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Morale Deficit among Faithful Ministers in the Church of England needs Tackling

Morale Deficit among Faithful Ministers in the Church of England needs Tackling

By Julian Mann
December 12, 2017

The ordinations in east London last Thursday (December 7th) by the Anglican Mission in England were a wonderful occasion for the gospel. But it must be remembered that the main platform for orthodox Anglican ministry remains within the Church of England.

Nine men were ordained in the East London Tabernacle Baptist Church in Tower Hamlets, an area with a large Muslim population, to serve six churches - fine Bible-believing, gospel-proclaiming, people-loving men and fine new churches. But every day thousands of faithful orthodox Anglican ministers are proclaiming the saving truth of the Lord Jesus Christ in Church of England parishes across the nation.

In many cases, these ministers are serving in churches that are not altogether behind them theologically. And many of them are serving the Lord in dioceses that are going terribly astray spiritually and morally.

This inevitably takes its toll on clergy morale. Compared with the ministers in the uniformly orthodox Anglican Mission in England with a tremendous senior pastor in Bishop Andy Lines, who conducted the ordinations, and supportive, loving churches, many of these CofE ministers are suffering a morale deficit.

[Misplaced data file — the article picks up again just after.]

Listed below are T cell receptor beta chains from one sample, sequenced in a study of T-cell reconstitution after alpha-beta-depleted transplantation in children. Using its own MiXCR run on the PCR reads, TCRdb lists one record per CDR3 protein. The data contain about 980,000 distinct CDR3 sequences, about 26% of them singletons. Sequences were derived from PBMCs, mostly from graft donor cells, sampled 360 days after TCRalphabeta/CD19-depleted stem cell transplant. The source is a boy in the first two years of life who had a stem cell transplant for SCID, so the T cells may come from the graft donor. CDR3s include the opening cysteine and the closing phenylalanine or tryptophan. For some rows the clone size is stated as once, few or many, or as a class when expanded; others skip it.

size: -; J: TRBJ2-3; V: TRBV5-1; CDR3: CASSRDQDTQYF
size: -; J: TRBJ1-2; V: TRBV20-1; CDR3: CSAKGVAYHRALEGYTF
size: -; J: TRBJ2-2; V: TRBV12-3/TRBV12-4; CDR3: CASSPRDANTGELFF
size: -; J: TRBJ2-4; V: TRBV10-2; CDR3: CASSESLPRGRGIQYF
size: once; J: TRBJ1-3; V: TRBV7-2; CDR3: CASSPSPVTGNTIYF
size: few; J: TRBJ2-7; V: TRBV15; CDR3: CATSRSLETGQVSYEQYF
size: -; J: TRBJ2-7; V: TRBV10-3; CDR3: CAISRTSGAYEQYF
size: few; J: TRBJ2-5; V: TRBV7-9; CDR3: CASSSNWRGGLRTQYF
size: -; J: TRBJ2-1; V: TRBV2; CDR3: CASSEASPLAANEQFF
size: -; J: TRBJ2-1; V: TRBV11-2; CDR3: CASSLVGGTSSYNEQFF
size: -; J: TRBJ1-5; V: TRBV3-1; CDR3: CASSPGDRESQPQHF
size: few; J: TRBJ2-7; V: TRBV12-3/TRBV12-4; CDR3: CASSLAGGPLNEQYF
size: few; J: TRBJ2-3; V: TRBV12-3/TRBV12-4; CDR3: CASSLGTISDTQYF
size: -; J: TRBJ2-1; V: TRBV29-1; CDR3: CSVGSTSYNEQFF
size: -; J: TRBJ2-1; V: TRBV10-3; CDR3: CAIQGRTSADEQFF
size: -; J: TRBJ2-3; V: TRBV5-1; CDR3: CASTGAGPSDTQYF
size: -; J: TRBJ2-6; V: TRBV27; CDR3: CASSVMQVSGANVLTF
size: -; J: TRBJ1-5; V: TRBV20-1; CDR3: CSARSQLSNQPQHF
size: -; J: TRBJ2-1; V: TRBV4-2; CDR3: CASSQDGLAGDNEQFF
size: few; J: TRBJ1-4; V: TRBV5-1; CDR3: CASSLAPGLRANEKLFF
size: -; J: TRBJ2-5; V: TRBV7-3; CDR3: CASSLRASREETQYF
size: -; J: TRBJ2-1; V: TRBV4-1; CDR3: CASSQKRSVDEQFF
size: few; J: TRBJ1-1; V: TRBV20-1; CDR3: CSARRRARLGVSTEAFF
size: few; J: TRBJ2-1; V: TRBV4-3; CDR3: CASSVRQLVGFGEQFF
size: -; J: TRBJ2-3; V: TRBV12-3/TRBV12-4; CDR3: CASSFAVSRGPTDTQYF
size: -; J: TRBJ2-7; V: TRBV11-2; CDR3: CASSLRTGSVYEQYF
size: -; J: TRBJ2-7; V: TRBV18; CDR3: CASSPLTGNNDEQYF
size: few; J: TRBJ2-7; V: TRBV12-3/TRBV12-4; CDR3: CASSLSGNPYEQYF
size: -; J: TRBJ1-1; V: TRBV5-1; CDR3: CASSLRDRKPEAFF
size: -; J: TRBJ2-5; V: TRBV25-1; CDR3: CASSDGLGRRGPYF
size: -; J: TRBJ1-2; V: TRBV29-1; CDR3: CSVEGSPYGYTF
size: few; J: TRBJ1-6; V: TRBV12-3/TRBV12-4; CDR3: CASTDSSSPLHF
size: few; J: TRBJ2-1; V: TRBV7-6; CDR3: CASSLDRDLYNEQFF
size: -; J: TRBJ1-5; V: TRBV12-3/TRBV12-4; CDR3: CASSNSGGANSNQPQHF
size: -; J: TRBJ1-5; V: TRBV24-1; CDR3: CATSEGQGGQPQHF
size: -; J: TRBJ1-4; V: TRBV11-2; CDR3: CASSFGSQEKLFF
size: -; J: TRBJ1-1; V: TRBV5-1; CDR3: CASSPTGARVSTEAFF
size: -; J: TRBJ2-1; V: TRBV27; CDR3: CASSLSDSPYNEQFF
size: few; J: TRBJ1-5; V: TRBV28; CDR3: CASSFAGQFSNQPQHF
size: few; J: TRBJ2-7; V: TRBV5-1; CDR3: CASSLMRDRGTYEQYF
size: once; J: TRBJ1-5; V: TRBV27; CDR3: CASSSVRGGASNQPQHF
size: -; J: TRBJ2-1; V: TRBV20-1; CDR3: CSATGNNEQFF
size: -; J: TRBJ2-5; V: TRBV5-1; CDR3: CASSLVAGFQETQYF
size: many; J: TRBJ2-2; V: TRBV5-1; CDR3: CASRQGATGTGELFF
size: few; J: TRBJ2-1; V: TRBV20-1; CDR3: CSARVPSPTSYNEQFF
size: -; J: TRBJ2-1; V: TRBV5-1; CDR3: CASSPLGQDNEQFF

How can this be addressed? Clearly, local orthodox networks and friendship groups are vital. But senior pastors also have a vital role in encouraging clergy to persevere, reminding them of the eternal significance of what they are doing, providing wise personal counsel and practical support amidst the difficulties and setting an example of suffering for the gospel.

The conservative evangelical Bishop of Maidstone, the Rt Revd Rod Thomas, is providing dedicated episcopal care for around 50 churches opposed to women bishops around England. According to his September 2017 newsletter, 107 parishes had passed resolutions saying they could not in theological conscience accept women bishops (according to his website the number is now 113) but he was providing episcopal care in just under 50 cases.

Bishop Thomas is based in the south of England, so there is an urgent need for a 'flying' conservative evangelical bishop based in the North. Would the Church of England authorities agree to a second consecration? They might if the large evangelical flagship churches offered to provide the funding.

In any event, for the gospel to be proclaimed faithfully in England it is necessary that its faithful proclaimers should not lose heart. So, the morale deficit among orthodox clergy on the main platform should be a cause for concern for anybody concerned about the progress of the gospel.

Julian Mann is vicar of the Parish Church of the Ascension, Oughtibridge, South Yorkshire, UK - www.oughtibridgechurch.org.uk

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